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Fears grow for Iranian climber as she returns home after competing without a hijab

Elnaz Rekabi left South Korea for Iran early Tuesday, authorities in both countries said, prompting activists and rights groups to fear for her safety.
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Concerns were growing Tuesday for an Iranian rock climber who drew global attention after competing at an international event without her nation’s mandatory headscarf.

Elnaz Rekabi left South Korea for Iran early Tuesday, authorities in both countries said, after climbing in a competition in Seoul over the weekend.

Her return has prompted fears for her safety from activists and rights groups, with the country in the grip of a deadly crackdown on anti-government protests triggered by the death of a young woman in a hospital three days after being arrested by the morality police.

The hijab has become the focus of weeks of social unrest that have engulfed the nation, driven by women protesting against strict restraints on their behavior and appearance imposed by authorities in the Islamic Republic.

Rekabi didn’t put on a hijab during Sunday’s event final at the International Federation of Sport Climbing’s Asia Championship, in which she finished fourth.

Videos show Rekabi, 33, wearing a headband, her hair tied in a ponytail.

Rekabi competed during the finals of the Asian Championships in Seoul without a hijab.Rhea Kang / AFP - Getty Images

Given that female athletes from Iran always wear a hijab while competing abroad and Rekabi had previously done so herself, what appeared to be a daring political statement was widely noticed by Western media and Iranian observers.

The New York-based Center for Human Rights in Iran called it “brave,” while Amnesty International said Rekabi’s actions were “courageous,” adding that others doing similar acts have faced “severe consequences” in Iran.

But Tuesday, a message posted to her Instagram account was apologetic, saying she did not wear a hijab while competing because of issues caused by “inappropriate timing and an unpredictable call for me to climb.”

The message, written in Farsi, also added that Rekabi was returning to Iran with the rest of the team “according to schedule.” NBC News could not independently verify if Rekabi wrote the message herself, and the circumstances under which it was posted remain unclear.

Hours earlier, the Iranian Embassy in Seoul said in a tweet, written in English, that Rekabi had departed from the South Korean capital for Iran “along with the other members of the team.”

“The Embassy of the Islamic Republic of Iran in South Korea strongly denies all the fake, false news and disinformation regarding Ms. Elnaz Rekabi,” it added.

NBC News has reached out to the embassy for further comment, with calls going unanswered Tuesday. South Korea’s Foreign Ministry said "it is understood that all members of the Iranian delegation including Elnaz Rekabi have already left (South) Korea" after attending the event.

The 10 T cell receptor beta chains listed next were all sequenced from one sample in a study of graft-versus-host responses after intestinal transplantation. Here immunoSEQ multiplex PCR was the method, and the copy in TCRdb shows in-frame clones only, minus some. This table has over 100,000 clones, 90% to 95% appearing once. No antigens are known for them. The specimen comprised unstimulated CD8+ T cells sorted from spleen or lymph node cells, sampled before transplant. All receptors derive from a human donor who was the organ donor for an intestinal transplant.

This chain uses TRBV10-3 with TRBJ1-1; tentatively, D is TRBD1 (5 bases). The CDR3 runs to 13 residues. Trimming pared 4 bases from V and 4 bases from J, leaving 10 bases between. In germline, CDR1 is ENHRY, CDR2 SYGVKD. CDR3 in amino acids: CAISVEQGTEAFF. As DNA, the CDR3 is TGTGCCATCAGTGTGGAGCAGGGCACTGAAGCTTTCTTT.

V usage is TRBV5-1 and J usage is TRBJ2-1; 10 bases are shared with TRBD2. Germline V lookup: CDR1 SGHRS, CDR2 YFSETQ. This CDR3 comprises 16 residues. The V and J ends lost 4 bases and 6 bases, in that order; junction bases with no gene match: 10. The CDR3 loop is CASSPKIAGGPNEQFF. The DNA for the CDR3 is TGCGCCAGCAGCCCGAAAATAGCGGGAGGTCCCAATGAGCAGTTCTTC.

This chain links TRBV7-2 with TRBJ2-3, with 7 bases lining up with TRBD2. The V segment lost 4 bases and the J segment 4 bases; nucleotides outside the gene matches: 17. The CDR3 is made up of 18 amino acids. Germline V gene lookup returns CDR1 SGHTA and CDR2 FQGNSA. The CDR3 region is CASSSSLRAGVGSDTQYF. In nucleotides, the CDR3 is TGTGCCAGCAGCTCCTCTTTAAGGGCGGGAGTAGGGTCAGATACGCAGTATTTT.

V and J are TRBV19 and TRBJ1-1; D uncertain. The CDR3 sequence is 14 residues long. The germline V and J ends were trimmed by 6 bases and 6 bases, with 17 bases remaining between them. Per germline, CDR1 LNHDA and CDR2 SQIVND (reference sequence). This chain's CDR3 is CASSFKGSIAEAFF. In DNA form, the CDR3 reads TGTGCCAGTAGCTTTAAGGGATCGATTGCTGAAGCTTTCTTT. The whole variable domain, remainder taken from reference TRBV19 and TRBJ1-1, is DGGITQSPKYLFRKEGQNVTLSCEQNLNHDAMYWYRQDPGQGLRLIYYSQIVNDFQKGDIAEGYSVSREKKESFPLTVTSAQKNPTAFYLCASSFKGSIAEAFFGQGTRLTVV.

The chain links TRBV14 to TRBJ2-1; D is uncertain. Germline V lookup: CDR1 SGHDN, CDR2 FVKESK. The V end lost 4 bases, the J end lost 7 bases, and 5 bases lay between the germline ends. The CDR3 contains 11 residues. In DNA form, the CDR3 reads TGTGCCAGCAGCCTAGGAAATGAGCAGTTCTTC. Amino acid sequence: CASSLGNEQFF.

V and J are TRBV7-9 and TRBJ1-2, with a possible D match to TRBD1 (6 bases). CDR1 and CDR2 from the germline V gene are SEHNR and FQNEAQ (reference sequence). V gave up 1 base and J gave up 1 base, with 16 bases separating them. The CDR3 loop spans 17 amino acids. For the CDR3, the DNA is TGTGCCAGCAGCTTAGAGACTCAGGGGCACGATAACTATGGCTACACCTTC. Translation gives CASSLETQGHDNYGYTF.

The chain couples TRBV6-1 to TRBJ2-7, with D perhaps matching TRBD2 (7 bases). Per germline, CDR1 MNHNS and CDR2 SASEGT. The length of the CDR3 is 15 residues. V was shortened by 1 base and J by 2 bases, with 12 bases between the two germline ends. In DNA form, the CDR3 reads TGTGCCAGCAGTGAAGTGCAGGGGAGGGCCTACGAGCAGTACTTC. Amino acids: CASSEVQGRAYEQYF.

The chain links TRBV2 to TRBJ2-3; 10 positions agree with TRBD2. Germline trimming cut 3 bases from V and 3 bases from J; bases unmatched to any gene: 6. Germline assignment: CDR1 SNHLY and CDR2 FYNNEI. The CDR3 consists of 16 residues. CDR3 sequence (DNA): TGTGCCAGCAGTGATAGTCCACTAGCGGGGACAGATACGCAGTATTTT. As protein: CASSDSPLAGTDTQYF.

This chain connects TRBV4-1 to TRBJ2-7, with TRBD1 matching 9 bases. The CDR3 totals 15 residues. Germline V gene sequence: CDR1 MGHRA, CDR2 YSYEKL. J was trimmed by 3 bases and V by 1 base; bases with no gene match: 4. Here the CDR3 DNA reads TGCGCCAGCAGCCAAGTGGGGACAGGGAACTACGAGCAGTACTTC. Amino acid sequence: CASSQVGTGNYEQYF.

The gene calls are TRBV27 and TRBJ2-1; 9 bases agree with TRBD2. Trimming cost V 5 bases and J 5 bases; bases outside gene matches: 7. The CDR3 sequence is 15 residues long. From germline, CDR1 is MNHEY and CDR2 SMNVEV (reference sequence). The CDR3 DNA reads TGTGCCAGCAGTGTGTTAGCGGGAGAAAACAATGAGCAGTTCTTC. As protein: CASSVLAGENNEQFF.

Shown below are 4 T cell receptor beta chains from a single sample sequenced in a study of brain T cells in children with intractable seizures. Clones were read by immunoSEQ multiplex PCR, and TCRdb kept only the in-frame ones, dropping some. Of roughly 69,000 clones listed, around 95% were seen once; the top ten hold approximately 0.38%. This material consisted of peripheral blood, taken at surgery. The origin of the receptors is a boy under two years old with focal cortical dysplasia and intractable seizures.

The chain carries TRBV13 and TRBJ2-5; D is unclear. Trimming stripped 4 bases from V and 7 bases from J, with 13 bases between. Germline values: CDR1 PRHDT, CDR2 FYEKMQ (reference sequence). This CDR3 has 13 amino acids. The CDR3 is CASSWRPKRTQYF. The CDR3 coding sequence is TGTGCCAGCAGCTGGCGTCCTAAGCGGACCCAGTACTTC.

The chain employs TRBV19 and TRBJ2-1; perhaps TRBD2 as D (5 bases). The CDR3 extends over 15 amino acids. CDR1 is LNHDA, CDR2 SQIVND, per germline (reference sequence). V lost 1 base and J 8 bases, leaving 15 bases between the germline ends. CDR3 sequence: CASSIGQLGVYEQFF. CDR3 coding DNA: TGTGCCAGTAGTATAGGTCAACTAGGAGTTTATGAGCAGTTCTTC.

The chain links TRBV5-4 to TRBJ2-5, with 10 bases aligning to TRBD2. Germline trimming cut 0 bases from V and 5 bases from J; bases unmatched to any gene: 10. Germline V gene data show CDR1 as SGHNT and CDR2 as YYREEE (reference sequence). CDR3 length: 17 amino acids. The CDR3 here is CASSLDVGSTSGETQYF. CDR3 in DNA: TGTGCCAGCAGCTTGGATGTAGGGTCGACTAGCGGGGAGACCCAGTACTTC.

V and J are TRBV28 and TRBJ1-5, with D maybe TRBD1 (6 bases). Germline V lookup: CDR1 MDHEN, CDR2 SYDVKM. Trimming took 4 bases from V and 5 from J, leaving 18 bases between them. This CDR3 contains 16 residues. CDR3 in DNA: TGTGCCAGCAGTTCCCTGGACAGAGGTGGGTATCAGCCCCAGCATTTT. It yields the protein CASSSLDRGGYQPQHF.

The International Federation of Sport Climbing said in a statement Tuesday that it has been in contact with Rekabi and the Iranian Climbing Federation.

“There is a lot of information in the public sphere regarding Ms Rekabi and as an organization we have been trying to establish the facts,” the statement said. “Our understanding is that she is returning to Iran, and we will continue to monitor the situation as it develops on her arrival.”

The organization added that it supported any efforts to “keep a valued member of our community safe in this situation,” while emphasizing athletes’ rights and expression of free speech.

Mahmood Amiry-Moghaddam, the director of the Norway-based group Iran Human Rights, said in an emailed statement that he was very concerned for Rekabi and suspects that Iranian authorities had “forced” her to say that she did not wear her hijab by accident.

“Based on our knowledge of the Islamic Republic, they will go very far to set an example for other athletes and young girls in general, so that this kind of disobedience doesn’t happen again,” he said. “Their rule is based on fear. What Elnaz did contributes to breaking off the fear, and the authorities can’t tolerate it. It is about the survival of the system.”

Rekabi competing in Seoul on Sunday.
Rekabi competing in Seoul on Sunday. Rhea Kang / AP

Jasmin Ramsey, the deputy director of the Center for Human Rights in Iran, said the group is concerned for Rekabi’s safety, “as well as for the safety of all women who are being punished in Iran for engaging in civil disobedience.”

“The government in Iran has turned the hijab, which should be a choice, into a tool of political repression,” she said in an emailed statement.

The monthlong protests that have rocked Iran were initially sparked by the death of 22-year-old Mahsa Amini after she was detained by morality police for allegedly violating the country’s strict Islamic dress code. Women across the country have responded by cutting their hair and appearing in public with their heads uncovered. The demonstrations that followed have developed into the most serious challenge to Iran’s government in more than a decade.

Rekabi is not the first female Iranian athlete to face issues after competing in attire that violates the dress code, with boxer Sadaf Khadem forced to stay in France after she said Iranian authorities issued a warrant for her arrest when she competed without a headscarf and in shorts in 2019.